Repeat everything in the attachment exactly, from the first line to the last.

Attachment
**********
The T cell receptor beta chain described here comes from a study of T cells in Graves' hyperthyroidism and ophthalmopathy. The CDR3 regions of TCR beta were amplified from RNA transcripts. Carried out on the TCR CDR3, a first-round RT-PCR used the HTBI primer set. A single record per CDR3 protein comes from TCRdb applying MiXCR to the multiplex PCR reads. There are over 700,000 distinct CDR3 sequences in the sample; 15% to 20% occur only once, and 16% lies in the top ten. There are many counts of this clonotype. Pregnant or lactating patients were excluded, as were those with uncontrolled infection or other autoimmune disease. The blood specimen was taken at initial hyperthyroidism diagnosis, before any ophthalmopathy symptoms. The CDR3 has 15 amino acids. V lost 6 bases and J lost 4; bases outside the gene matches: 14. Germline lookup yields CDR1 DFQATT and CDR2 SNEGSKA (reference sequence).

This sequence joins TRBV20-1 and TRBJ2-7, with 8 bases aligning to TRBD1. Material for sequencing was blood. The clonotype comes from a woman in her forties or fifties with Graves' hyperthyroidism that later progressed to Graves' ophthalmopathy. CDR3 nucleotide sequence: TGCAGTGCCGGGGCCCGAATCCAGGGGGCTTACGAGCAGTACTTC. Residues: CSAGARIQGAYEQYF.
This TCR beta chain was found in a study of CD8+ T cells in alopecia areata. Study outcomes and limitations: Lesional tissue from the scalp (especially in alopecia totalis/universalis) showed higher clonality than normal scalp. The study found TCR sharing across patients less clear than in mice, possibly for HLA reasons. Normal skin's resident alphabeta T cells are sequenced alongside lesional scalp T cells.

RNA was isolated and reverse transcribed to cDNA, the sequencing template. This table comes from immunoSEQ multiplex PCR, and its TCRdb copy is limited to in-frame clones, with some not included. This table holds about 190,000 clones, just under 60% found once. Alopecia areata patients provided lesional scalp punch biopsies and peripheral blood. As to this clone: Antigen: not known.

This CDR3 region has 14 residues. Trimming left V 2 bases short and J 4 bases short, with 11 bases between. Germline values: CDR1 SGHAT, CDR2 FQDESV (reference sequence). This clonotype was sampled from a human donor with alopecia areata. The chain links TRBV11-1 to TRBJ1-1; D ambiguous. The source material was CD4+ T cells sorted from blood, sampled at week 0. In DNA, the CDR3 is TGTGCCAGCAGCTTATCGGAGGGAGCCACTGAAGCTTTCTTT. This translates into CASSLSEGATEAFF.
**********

The T cell receptor beta chain described here comes from a study of T cells in Graves' hyperthyroidism and ophthalmopathy. The CDR3 regions of TCR beta were amplified from RNA transcripts. Carried out on the TCR CDR3, a first-round RT-PCR used the HTBI primer set. A single record per CDR3 protein comes from TCRdb applying MiXCR to the multiplex PCR reads. There are over 700,000 distinct CDR3 sequences in the sample; 15% to 20% occur only once, and 16% lies in the top ten. There are many counts of this clonotype. Pregnant or lactating patients were excluded, as were those with uncontrolled infection or other autoimmune disease. The blood specimen was taken at initial hyperthyroidism diagnosis, before any ophthalmopathy symptoms. The CDR3 has 15 amino acids. V lost 6 bases and J lost 4; bases outside the gene matches: 14. Germline lookup yields CDR1 DFQATT and CDR2 SNEGSKA (reference sequence).

This sequence joins TRBV20-1 and TRBJ2-7, with 8 bases aligning to TRBD1. Material for sequencing was blood. The clonotype comes from a woman in her forties or fifties with Graves' hyperthyroidism that later progressed to Graves' ophthalmopathy. CDR3 nucleotide sequence: TGCAGTGCCGGGGCCCGAATCCAGGGGGCTTACGAGCAGTACTTC. Residues: CSAGARIQGAYEQYF.
This TCR beta chain was found in a study of CD8+ T cells in alopecia areata. Study outcomes and limitations: Lesional tissue from the scalp (especially in alopecia totalis/universalis) showed higher clonality than normal scalp. The study found TCR sharing across patients less clear than in mice, possibly for HLA reasons. Normal skin's resident alphabeta T cells are sequenced alongside lesional scalp T cells.

RNA was isolated and reverse transcribed to cDNA, the sequencing template. This table comes from immunoSEQ multiplex PCR, and its TCRdb copy is limited to in-frame clones, with some not included. This table holds about 190,000 clones, just under 60% found once. Alopecia areata patients provided lesional scalp punch biopsies and peripheral blood. As to this clone: Antigen: not known.

This CDR3 region has 14 residues. Trimming left V 2 bases short and J 4 bases short, with 11 bases between. Germline values: CDR1 SGHAT, CDR2 FQDESV (reference sequence). This clonotype was sampled from a human donor with alopecia areata. The chain links TRBV11-1 to TRBJ1-1; D ambiguous. The source material was CD4+ T cells sorted from blood, sampled at week 0. In DNA, the CDR3 is TGTGCCAGCAGCTTATCGGAGGGAGCCACTGAAGCTTTCTTT. This translates into CASSLSEGATEAFF.